What needs to be done for gender equality in KSA?

April 18, 2017 5:27 pm

Why are women a tiny minority in most workplaces in Saudi Arabia? Why are they missing from key positions? What is stopping them from climbing the corporate ladder in the kingdom?

Tal Hisham Nazer, CEO, BUPA Arabia, looks at the gender questions very closely:

Q: What efforts need to be taken to bring gender parity in the boardroom?

A: In KSA, when you look at the statistics in relation to this, you have equal number of female as well as male college graduates. However, when you look at the percentage of female participation at the workforce or the unemployment rate for women in KSA, there is a real mismatch. With the changing times and where both partners in a household need to earn incomes and find good jobs, we need to make sure that the work environment is suitable for women as well.

To me, it’s really about getting the basics right: Do you have a comfortable environment at the workplace? Are you protecting your female employees? Are you giving equal pay? Are you giving equal opportunities for growth and leadership? So, basically, today in KSA, we are at the stage where we just have to make sure that we get our fundamentals right and the rest will follow.

In BUPA, we have roughly about 2000 employees and 40 per cent of our staff are Saudi women. We have also been ranked as the number one work environment for women in KSA for the last 3 years, so I think that is something quite positive.

Q: Why are women still excluded from senior positions? Why have they not reached their full potential in the country?

A: Well, I am not aware of any regulation that does not allow women to climb the corporate ladder. We have recently seen a lot of big announcements being made, with regards to Saudi women being chosen as CEOs, so we are definitely moving in the right track. But we are starting from a place where women have not had any big roles in the last ten years and so to get into executive positions is going to take time.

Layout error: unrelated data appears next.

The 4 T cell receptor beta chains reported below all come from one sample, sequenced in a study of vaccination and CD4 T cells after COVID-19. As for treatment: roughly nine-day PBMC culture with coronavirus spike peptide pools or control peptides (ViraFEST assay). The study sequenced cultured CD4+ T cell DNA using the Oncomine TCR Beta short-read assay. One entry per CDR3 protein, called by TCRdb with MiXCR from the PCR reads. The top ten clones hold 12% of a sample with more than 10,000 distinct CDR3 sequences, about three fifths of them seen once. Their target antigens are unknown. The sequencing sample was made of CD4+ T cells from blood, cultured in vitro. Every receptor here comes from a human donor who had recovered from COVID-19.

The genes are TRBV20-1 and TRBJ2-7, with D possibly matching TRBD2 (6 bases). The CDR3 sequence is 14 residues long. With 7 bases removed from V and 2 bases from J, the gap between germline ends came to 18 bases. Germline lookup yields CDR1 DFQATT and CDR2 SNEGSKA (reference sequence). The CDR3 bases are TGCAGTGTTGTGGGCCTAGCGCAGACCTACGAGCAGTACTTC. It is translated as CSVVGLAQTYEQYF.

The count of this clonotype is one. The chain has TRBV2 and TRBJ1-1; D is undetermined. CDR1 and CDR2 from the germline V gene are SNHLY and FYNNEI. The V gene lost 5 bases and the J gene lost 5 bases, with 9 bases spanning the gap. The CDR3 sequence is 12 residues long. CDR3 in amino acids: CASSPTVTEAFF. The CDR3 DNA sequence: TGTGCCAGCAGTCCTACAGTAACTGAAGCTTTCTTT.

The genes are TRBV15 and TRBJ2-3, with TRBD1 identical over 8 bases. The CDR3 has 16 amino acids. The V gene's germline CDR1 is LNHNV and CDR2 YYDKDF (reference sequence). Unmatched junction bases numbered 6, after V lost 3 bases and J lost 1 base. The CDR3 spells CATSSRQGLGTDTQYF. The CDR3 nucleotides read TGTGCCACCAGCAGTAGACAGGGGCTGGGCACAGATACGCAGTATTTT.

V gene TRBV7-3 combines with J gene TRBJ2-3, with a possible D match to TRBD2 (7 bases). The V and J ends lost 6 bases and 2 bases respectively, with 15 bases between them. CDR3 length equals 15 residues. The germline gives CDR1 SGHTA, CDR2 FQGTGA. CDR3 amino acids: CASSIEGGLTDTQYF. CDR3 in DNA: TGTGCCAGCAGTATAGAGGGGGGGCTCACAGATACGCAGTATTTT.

There are some entities that have taken risks on the younger generation, which is a very good thing. I say it is a risk because it is not an easy thing to do—it’s not like the market is full of high-powered, well-educated women that you can pick and choose from. There are not a lot of them.

Also, I don’t personally like to differentiate between men and women. It is all about top talent and delivery, not about gender. So, to me, it’s what kind of experience and quality you can bring to the table, not the gender.

Q: Do you think a change in mindset is required?

A: There has to be a change in the mindset, of course. I think it has to be across the country, it has to be from the Minister of Labour in relation to the regulations, from the CEOs and from basically anyone involved in job creation.

Q: Would exclusivity laws and reforms aid in supporting women in the workplace?

A: Yes, very much. There have been a lot of reforms in KSA in the past few years and there needs to be a lot more. For example, you would not have seen women working in supermarkets or retail stores in KSA couple of years ago and I believe laws have been changed and created to allow that and it has created more than half a billion jobs for females. So we need to consider the initiatives or activities that need to be done, as well as the incentives that need to be created, for the private sector to hire more Saudi women. So I think we are on the right track, but a lot more has to happen in relation to that.


AMEinfo Staff
By AMEinfo Staff
AMEinfo staff members report business news and views from across the Middle East and North Africa region, and analyse global events impacting the region today.